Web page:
Sprint / Cogent dispute over?

Paul Vixie vixie at isc.org
Mon Nov 3 14:14:29 UTC 2008

note that i have friends at both sprint and cogent and i'm not taking sides.

"James Hess" <mysidia at gmail.com> writes:

> I would say it's a "peering spat", because Cogent's press releases stated
> Sprint failed to meet Sprint's "contractual obligation" to peer with them
> on a settlement-free basis.  That's a political issue that (I expect)
> remains to be mediated by the courts.

if cogent signed a trial peering contract which required payment if sprint
determined after three months that cogent did not qualify, then the court's
open questions are was the contract valid (and thus, does cogent owe sprint
money) and why isn't there some kind of common carriage law for IP like in
dialtone to protect the end users from these types of partition events?  i
guess we'll all see and discuss the filings here.  perhaps cogent countersued
on some grounds having to do with the interconnect itself, but with wvfiber
standing ready to act as a friend of the court, that's a dangerous game.

> The disconnection should have been eminently forseeable by Cogent, if the
> entire peering was indicated by Sprint as being on a "trial basis". To
> maintain connectivity, Cogent should have had a contingency in place and
> taken it, when Sprint rejected their request for settlement-free peering.

by that reasoning shouldn't sprint have also had such a contingency plan?

> There is something a bit worst for a single-homed customer than a Tier 1
> provider that gets in peering spats; that IS: being single-homed to a
> provider who wants to say they're "Tier 1" when in fact: they may
> _really_ be a Tier 2 in disguise.
> And who as a result of wanting to market themselves "Tier 1" refuses to
> pay their paid peering fees.

this is similar to the logic PSI gave me when i was at MFN.  of course, both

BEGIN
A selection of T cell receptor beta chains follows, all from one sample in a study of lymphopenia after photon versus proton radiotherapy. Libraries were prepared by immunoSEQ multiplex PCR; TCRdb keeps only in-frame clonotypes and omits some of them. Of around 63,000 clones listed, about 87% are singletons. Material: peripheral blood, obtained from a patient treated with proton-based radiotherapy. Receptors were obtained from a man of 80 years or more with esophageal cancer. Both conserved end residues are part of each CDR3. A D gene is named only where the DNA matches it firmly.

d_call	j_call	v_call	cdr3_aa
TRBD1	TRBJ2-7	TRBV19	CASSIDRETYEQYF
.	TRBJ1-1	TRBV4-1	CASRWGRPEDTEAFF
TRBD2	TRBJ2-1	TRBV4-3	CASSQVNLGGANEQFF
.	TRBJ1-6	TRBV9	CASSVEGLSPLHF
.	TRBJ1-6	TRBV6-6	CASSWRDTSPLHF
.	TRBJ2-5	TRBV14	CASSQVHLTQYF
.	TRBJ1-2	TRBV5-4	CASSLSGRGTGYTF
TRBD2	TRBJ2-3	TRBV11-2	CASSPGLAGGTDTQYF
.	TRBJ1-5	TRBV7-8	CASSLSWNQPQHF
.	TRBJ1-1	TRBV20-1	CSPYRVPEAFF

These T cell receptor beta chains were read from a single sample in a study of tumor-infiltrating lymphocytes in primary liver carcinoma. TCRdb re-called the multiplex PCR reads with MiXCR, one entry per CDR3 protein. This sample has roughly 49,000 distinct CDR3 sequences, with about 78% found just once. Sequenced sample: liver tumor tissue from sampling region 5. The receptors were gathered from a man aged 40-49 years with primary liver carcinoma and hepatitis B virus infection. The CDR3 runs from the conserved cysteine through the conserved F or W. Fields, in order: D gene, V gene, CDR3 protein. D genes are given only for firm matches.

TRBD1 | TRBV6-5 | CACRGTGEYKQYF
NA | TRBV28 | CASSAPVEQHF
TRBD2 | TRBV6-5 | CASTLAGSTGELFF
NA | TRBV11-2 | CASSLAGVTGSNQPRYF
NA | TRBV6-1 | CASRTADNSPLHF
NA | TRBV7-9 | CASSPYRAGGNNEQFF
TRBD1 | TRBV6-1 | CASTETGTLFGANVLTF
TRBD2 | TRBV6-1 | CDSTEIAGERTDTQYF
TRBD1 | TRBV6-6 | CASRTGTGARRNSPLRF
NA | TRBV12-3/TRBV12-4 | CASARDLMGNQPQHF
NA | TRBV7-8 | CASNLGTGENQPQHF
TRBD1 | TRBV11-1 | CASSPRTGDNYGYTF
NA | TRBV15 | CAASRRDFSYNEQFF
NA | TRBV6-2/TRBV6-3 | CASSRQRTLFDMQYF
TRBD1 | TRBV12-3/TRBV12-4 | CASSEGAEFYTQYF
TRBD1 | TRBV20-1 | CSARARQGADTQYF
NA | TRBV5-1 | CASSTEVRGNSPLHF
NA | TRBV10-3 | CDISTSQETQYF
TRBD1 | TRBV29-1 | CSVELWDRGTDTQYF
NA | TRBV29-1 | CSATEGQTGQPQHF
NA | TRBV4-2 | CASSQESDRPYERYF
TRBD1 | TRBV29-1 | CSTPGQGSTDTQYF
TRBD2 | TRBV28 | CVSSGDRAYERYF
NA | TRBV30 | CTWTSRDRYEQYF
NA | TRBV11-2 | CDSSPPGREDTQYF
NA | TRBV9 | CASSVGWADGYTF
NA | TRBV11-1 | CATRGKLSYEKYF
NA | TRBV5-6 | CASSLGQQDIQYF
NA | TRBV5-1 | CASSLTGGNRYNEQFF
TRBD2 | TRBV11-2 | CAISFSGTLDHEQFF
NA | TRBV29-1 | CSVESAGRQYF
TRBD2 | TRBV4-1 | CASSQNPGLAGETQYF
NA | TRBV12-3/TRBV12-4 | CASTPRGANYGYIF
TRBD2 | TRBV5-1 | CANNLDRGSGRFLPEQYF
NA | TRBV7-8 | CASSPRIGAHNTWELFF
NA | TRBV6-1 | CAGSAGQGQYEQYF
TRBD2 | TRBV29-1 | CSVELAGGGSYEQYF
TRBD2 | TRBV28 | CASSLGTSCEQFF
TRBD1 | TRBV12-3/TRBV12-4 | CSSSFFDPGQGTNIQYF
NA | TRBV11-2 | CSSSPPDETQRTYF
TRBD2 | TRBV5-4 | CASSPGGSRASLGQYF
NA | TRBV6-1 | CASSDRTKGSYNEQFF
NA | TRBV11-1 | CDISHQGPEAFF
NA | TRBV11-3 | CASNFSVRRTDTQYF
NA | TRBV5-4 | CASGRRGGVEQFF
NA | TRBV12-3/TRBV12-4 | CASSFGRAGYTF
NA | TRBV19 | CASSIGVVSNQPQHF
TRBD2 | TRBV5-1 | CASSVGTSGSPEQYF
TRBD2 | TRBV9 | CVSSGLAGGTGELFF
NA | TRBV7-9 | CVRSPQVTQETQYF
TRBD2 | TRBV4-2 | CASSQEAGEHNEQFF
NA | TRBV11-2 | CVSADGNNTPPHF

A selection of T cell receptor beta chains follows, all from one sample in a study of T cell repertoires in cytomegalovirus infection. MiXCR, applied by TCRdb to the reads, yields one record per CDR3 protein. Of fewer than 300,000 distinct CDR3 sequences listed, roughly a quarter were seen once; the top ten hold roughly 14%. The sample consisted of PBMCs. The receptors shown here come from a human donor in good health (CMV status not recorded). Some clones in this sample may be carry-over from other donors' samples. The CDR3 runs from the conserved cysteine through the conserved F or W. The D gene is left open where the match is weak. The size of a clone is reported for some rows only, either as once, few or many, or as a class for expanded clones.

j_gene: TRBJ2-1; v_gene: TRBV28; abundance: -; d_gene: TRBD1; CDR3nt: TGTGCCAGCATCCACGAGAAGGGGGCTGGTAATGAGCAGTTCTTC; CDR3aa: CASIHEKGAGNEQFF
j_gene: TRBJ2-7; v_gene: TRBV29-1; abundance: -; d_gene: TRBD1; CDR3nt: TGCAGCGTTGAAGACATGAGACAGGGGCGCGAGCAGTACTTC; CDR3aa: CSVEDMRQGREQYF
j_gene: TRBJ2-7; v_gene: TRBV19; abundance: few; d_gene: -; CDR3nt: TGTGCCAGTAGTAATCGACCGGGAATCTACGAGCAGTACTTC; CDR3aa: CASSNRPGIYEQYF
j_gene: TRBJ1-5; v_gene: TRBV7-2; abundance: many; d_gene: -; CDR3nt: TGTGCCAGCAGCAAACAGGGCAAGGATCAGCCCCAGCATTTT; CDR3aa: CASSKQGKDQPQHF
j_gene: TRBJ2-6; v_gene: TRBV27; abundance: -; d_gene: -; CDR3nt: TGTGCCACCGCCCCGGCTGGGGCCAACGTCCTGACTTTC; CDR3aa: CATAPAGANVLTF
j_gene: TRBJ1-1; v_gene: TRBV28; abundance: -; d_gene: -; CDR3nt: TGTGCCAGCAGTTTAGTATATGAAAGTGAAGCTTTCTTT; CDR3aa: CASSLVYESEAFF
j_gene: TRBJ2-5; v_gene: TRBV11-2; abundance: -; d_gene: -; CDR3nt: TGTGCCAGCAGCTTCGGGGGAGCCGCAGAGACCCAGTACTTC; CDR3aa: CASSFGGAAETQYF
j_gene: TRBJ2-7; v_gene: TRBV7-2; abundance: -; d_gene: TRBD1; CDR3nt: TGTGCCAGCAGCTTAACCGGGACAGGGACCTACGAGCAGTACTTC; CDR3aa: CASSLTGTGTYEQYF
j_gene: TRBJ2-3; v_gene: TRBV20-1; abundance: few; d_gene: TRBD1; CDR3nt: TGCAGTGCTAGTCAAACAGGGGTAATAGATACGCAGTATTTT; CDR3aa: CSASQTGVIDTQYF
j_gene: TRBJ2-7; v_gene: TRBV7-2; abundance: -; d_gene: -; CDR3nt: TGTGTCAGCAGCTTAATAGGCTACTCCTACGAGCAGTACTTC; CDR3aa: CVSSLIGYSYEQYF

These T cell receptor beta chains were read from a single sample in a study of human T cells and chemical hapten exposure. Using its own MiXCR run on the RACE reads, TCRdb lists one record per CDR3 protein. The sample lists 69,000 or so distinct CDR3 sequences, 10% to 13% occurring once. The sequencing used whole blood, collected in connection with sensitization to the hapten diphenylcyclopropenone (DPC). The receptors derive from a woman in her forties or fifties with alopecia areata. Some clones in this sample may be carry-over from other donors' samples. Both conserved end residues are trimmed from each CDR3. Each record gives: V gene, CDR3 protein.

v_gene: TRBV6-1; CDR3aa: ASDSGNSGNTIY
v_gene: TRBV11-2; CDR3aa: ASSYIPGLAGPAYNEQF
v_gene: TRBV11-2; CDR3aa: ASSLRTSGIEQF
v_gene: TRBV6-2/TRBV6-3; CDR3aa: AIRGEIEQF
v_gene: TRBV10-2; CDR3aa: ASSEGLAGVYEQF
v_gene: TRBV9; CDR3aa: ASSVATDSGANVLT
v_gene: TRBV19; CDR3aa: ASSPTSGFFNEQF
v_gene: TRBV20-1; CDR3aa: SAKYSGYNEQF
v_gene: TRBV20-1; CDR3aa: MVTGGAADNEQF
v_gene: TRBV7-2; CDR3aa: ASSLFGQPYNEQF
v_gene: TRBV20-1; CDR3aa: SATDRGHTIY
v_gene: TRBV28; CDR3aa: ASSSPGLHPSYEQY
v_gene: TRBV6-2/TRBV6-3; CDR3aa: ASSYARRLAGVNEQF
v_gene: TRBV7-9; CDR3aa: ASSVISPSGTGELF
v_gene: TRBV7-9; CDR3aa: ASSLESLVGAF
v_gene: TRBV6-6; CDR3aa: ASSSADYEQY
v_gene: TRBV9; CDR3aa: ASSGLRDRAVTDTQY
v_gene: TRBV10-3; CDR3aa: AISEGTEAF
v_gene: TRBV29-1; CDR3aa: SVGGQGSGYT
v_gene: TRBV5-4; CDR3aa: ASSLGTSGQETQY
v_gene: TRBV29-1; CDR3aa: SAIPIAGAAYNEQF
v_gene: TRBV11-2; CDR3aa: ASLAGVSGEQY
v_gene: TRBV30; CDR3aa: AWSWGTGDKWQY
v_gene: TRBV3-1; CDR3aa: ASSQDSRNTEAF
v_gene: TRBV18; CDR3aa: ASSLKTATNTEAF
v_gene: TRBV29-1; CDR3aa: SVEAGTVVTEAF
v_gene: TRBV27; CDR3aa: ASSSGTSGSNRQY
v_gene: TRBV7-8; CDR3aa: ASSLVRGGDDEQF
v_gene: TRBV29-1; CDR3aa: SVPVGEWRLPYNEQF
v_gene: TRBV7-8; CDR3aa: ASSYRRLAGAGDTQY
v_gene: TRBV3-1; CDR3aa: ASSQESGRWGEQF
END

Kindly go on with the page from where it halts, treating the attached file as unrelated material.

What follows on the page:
companies later went through bankruptcy (but only one came out again).  but
i remember getting PSI's demand for payment for peering, looking at network
maps, saying "but, my network is BIGGER than yours, more routers, more/fatter
pipes, more peering edges, more traffic" and asking "why would i pay you?"
but according to PSI they had more eyeballs and i had a ratio problem.  note
that MFN *did* make arrangements for our customers to reach and be reached by
PSI's customers before the date PSI told us they were shutting down peering.
(and, the fact that PSI was behind on their their payments to MFN for dark
fiber IRU's helped my case considerably.)

i re-raise this story not because i'm still pissed off about it, but because
peering spats *always* involve assertions of unfairness from both sides. it's
just business, and it's all part of the game.  ultimately somebody will blink.

> ...
> Because a Tier 2 posing and marketing as a Tier 1 might prioritize their
> continued marketing themselves as a Tier 1 over actually providing Tier 1
> connectivity.
> Government regulation of peering relationships would be a disaster...  I
> fear regulatory organizations are too easily influenced by the largest
> players.
> ...

the very fact that folks speak about tiers here may be a red flag to
regulators.  forgetting the "t" word for the moment, peering is a business
decision involving both tactical cost:benefit and strategic cost:benefit,
and ultimately we can expect cogent and sprint to work it out on that basis,
not on the "t" word basis.
Paul Vixie

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